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Thursday, June 02, 2005

"Under-promise and over-deliver," is one of the kernels of powerful advice imparted to B. Keith Fulton, an executive at Verizon and graduate of New York Law School, by the speaker he introduced, the Chairman of the Board and Chief Executive Officer of Time Warner, Inc., Richard D. Parsons.

Dick Parsons appeared before a group of people at New York Law School last evening (Wednesday). As Time Warner's CEO he earned in 2004, according to Forbes, not including stock options, $13,245,165.00. He is a great spokesperson for the concerns of a company whose soul is in both (journalistic) media content providing and (journalistic) media content CREATION. Create, then distribute! Look for reruns of CNN news episodes in syndication.

Prior to spinning off their music business to Warner Music Group because the music business is too substantially afflicted by the ability of people to pirate peer to peer, Time Warner Inc. was the world's largest copyright owner.

Before fielding questions, Mr. Parsons spoke of two of his concerns, journalistic confidentiality and intellectual property protection.

He felt compelled to consider the first concern because two nights ago Mark Felt identified himself as the 1970's media informant, "Deep Throat." It's safe to say we wouldn't be where we are today if it weren't for his help in bringing Gerald Ford to power.

Jump to the 21st century when journalists Judith Miller, Matt Cooper and Time Warner, Inc. as Matt's employer, are threatened with prison and fined, respectively, for not revealing to a Grand jury the source that leaked the CIA status of Valerie Plame. Identifying a CIA agent is a violation of the Intelligence Identities Protection Act, since another country might hear CIA as synonymous with SPY! While we recognize as protected confidential communication between certain parties such as priests, spouses, doctors, lawyers, the shield protecting communication between journalist and confidential informant is in question. Forty-nine states have a shield law but the Federal Government does not. The First Amendment right that protected Woodward, Bernstein and the Washington Post arguably protects Miller, Cooper and Time Warner from revealing the identity of their government informant source.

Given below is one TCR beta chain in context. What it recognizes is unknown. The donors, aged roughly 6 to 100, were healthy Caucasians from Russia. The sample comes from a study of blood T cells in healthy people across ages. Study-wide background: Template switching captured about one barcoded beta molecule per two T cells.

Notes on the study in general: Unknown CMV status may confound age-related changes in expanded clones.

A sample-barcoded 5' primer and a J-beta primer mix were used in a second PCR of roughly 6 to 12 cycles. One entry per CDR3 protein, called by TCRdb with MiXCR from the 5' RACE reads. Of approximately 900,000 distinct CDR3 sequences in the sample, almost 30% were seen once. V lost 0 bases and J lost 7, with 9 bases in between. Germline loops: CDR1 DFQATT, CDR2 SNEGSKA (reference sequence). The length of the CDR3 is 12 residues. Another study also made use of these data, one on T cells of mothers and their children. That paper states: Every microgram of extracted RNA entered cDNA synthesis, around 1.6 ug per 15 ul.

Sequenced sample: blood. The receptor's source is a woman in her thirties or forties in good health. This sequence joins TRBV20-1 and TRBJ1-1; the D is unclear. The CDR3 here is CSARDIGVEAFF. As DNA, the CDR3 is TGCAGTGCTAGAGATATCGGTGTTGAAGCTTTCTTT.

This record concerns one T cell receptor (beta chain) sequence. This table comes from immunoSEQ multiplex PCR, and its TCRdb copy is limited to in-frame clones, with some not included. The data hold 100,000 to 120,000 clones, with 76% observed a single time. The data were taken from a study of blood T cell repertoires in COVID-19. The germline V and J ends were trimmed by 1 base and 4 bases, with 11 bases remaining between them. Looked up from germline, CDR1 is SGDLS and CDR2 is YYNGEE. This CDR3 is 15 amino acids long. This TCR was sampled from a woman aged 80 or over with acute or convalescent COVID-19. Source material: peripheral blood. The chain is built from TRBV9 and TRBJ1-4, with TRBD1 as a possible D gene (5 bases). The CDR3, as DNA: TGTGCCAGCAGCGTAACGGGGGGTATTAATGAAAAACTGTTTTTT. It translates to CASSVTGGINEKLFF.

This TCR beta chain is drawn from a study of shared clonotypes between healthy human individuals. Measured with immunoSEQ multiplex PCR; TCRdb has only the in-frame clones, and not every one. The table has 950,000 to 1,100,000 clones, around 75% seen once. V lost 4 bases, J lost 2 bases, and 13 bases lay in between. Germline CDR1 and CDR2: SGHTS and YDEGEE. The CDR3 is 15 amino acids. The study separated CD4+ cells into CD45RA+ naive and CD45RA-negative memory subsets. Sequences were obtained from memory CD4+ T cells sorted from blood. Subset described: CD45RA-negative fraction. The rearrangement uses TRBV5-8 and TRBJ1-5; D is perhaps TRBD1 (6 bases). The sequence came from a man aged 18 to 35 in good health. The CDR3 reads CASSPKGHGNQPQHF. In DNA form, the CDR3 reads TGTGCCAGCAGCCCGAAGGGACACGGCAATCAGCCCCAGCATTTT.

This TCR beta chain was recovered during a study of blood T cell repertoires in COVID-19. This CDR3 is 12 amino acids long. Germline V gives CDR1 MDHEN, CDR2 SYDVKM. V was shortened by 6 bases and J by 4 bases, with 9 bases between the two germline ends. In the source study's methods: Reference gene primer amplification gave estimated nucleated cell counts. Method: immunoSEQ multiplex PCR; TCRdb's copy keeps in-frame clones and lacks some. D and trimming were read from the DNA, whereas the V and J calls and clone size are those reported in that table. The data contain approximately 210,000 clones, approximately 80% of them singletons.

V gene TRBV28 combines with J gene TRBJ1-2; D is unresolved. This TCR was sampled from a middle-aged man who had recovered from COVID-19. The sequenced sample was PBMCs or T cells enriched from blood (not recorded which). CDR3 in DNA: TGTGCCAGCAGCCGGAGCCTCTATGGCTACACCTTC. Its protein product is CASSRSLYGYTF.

The U.S. Supreme Court is next in line to determine this controversy, if they rise to the writ.

New York Law School Q&A Moderator, Michael Botein, announced plenty of time for questions. I was one of five people who had the opportunity to ask during the program. During the reception Mr. Parsons stayed to answer others.

The journalists' government source committed a felony by breaching CIA cover. I questioned the distinction between a reporting that endangered the wife of U.S. Diplomat and non-CIA agent Joseph Wilson. (Mr. Wilson was critical of US reasons supporting the starting of a second gulf war.) versus the first amendment protection of free speech during Watergate.